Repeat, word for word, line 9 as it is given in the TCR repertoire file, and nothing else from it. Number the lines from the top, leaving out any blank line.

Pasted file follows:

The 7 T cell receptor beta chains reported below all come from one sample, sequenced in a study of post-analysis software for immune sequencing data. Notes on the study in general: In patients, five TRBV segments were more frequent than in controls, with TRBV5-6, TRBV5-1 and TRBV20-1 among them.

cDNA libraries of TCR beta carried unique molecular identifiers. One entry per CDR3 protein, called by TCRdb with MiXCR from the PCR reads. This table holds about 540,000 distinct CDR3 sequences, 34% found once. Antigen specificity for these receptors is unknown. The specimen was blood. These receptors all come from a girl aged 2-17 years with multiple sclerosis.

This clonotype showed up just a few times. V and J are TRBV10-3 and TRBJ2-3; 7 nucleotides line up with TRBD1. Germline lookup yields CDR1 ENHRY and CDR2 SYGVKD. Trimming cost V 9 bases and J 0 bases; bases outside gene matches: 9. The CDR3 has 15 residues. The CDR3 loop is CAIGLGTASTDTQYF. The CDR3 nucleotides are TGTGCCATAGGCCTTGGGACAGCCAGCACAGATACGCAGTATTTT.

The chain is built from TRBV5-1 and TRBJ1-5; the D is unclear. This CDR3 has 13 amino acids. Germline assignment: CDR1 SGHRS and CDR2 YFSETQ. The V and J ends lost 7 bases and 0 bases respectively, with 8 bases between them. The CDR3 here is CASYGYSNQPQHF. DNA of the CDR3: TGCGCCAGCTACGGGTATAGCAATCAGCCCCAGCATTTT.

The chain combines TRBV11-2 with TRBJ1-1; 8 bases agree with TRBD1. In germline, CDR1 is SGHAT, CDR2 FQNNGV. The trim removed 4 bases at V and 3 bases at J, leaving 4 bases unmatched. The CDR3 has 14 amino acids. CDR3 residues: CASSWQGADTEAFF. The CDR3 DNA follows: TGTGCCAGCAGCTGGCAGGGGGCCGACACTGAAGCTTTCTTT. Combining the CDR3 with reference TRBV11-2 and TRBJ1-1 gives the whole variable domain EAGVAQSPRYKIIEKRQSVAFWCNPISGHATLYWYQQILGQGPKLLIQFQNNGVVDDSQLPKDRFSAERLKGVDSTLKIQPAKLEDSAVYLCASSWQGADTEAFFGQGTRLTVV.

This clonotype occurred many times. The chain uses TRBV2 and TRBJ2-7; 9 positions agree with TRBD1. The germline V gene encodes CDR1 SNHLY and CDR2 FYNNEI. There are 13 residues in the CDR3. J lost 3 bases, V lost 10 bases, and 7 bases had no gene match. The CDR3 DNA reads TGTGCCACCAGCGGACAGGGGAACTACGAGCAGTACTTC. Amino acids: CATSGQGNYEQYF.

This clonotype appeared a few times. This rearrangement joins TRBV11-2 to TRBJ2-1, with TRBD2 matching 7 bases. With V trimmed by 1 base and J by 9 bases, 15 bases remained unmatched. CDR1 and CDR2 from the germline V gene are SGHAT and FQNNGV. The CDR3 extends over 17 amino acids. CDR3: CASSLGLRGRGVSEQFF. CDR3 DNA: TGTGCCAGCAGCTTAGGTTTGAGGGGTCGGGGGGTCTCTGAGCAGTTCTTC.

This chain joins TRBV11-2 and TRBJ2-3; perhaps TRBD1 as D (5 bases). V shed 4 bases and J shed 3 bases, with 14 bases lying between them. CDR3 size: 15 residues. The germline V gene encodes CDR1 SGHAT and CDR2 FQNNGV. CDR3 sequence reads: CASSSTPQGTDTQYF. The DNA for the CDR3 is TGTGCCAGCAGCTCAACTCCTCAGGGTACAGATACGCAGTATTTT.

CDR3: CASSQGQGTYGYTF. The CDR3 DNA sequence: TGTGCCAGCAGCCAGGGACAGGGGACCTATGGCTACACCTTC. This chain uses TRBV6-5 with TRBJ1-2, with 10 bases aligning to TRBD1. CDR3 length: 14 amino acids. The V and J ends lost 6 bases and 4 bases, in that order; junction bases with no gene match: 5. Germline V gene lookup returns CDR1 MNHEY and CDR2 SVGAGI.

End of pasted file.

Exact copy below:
CDR3: CASSQGQGTYGYTF. The CDR3 DNA sequence: TGTGCCAGCAGCCAGGGACAGGGGACCTATGGCTACACCTTC. This chain uses TRBV6-5 with TRBJ1-2, with 10 bases aligning to TRBD1. CDR3 length: 14 amino acids. The V and J ends lost 6 bases and 4 bases, in that order; junction bases with no gene match: 5. Germline V gene lookup returns CDR1 MNHEY and CDR2 SVGAGI.